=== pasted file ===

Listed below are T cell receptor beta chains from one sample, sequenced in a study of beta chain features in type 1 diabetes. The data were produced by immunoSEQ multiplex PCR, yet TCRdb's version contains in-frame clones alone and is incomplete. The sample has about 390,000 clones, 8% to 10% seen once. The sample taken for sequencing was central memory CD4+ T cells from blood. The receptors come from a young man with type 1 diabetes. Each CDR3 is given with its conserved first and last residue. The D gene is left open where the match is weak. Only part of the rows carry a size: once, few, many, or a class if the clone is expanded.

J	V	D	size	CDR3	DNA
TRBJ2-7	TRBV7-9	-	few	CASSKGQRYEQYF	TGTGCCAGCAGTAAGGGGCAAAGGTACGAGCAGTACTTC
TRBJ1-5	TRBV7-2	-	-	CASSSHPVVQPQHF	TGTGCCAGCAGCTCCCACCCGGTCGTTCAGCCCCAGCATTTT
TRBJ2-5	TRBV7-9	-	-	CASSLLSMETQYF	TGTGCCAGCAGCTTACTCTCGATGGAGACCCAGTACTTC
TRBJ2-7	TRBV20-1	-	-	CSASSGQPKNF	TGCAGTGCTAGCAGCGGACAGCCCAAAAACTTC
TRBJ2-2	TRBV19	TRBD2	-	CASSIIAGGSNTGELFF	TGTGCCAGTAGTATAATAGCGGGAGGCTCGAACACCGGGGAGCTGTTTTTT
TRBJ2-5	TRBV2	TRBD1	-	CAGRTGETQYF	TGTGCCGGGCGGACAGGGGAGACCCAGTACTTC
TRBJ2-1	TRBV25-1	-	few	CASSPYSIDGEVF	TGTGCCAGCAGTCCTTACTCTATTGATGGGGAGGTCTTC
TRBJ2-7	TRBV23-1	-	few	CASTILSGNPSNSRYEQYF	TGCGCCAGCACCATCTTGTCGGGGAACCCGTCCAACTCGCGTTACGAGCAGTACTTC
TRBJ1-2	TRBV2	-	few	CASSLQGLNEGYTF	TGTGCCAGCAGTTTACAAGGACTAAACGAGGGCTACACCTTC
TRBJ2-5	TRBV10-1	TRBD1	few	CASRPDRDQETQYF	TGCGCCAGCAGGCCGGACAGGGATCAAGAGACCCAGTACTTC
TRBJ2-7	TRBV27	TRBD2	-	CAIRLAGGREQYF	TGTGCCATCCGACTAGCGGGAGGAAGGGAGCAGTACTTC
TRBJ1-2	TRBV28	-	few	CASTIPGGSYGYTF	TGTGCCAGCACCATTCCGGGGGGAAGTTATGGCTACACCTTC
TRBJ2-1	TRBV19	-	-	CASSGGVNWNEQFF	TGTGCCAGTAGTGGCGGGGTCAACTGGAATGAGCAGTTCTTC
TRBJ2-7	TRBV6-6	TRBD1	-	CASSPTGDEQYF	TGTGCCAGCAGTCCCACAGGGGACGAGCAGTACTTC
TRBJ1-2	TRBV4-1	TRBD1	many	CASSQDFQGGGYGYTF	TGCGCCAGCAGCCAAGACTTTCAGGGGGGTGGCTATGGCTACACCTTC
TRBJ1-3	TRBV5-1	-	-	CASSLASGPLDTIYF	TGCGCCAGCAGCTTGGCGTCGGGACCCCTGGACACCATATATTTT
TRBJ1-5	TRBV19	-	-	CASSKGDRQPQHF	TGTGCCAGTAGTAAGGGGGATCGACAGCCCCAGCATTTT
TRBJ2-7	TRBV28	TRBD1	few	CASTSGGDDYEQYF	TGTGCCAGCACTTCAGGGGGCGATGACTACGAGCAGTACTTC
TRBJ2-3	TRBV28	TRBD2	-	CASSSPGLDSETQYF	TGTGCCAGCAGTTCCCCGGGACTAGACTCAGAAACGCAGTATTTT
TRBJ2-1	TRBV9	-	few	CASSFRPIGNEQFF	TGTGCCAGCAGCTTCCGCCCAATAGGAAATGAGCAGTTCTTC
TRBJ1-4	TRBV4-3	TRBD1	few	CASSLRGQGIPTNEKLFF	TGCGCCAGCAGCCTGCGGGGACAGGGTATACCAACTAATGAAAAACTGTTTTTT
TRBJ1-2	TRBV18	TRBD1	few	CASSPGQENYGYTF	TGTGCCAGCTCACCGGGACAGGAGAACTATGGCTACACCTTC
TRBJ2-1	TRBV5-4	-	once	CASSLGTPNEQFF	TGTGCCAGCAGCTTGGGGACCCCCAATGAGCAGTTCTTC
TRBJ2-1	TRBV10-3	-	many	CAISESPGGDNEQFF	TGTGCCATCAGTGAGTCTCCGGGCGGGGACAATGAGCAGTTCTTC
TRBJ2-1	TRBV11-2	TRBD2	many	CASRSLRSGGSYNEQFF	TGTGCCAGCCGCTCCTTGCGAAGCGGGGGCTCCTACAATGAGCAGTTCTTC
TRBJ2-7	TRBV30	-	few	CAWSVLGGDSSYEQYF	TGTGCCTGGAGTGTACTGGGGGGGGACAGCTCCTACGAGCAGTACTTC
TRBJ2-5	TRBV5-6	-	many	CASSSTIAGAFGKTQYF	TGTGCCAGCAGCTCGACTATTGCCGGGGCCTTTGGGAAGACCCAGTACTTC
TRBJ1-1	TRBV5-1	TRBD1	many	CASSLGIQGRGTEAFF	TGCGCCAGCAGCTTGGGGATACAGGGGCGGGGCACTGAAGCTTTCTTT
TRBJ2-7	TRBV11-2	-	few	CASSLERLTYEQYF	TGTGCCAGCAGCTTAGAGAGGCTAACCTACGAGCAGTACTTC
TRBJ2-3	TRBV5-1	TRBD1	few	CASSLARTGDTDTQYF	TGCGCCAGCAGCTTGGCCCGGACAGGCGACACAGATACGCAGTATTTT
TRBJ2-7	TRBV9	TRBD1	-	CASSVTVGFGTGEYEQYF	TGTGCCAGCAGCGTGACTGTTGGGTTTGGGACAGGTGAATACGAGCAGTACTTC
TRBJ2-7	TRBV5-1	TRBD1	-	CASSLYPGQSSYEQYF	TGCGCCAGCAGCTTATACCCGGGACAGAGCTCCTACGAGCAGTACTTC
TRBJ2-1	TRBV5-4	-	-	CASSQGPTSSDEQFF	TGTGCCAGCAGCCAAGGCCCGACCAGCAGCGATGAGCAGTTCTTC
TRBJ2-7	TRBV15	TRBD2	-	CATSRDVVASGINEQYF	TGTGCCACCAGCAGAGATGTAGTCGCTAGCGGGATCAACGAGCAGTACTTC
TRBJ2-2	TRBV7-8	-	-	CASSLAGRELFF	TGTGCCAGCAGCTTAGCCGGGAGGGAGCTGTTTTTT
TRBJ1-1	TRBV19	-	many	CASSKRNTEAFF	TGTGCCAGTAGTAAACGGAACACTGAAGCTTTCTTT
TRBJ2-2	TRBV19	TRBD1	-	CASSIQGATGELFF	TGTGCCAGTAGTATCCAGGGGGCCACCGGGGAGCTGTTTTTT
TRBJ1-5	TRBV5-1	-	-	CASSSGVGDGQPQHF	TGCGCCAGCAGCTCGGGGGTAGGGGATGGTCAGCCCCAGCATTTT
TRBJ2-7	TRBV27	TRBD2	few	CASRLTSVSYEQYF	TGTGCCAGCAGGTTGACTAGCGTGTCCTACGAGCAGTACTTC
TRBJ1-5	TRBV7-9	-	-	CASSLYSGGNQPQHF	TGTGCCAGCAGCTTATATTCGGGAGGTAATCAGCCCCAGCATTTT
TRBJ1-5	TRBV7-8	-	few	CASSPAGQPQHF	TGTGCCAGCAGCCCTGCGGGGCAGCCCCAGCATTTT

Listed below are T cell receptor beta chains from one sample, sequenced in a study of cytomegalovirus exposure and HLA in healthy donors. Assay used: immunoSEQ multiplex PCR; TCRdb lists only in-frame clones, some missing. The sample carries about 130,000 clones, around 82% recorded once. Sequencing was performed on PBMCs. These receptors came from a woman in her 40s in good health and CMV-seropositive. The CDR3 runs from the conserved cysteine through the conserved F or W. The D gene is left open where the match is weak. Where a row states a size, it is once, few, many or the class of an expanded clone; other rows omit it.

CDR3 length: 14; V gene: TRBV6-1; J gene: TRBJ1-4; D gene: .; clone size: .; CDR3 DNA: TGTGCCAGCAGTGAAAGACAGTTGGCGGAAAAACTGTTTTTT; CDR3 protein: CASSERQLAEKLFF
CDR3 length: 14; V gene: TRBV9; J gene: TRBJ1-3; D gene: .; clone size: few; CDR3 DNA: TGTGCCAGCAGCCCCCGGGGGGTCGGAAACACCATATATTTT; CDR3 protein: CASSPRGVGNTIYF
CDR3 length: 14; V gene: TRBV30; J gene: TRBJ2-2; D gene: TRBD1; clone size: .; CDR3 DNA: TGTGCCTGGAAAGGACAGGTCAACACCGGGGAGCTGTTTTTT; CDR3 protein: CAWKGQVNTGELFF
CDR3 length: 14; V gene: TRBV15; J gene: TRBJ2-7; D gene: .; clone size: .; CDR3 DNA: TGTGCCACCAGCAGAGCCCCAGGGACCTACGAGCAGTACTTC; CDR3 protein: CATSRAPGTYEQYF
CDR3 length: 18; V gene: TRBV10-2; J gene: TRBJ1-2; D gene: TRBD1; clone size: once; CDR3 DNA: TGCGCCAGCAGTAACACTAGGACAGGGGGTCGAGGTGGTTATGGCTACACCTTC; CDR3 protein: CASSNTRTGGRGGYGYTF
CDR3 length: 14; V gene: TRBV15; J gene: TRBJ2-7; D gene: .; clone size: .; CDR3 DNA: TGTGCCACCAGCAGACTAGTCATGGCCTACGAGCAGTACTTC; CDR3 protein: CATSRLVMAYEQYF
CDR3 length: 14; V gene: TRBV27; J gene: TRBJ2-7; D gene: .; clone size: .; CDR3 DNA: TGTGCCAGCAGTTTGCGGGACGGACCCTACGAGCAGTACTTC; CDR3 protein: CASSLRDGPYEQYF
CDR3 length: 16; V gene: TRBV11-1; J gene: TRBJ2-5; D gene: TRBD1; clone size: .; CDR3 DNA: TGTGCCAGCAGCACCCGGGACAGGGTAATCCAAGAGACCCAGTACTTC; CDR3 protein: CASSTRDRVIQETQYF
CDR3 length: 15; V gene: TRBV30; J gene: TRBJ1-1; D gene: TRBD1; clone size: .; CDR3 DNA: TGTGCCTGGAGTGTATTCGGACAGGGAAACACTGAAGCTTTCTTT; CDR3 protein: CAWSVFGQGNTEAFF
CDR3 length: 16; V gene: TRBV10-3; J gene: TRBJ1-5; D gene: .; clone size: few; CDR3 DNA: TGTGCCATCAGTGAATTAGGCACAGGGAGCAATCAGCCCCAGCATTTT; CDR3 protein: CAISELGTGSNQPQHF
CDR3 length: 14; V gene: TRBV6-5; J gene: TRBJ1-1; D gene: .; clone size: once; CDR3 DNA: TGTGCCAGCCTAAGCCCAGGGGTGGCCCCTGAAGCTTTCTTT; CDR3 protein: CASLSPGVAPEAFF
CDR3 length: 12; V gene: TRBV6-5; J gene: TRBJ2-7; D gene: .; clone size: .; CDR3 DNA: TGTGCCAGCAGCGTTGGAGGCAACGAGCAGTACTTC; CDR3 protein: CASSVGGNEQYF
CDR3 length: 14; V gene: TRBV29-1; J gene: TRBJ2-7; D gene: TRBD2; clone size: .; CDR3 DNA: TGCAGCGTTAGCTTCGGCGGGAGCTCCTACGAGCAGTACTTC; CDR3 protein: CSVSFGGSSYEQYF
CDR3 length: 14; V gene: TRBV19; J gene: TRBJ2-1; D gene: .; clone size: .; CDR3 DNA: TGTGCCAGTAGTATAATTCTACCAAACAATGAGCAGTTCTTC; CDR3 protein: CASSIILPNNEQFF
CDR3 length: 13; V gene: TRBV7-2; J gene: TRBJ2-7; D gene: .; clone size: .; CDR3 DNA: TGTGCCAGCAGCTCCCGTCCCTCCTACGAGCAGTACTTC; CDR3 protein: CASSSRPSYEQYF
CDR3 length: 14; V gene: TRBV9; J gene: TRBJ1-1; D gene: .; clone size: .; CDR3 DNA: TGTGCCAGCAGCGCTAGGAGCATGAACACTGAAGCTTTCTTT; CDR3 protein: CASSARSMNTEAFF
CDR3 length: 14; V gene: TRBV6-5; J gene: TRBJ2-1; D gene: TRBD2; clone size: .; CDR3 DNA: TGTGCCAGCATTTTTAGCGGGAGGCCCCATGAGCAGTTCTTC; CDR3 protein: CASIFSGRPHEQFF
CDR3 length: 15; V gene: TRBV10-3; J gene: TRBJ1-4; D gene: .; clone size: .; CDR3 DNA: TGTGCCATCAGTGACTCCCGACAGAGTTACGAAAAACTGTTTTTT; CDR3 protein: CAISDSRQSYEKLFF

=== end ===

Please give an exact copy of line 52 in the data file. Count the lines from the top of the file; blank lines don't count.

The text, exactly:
CDR3 length: 16; V gene: TRBV11-1; J gene: TRBJ2-5; D gene: TRBD1; clone size: .; CDR3 DNA: TGTGCCAGCAGCACCCGGGACAGGGTAATCCAAGAGACCCAGTACTTC; CDR3 protein: CASSTRDRVIQETQYF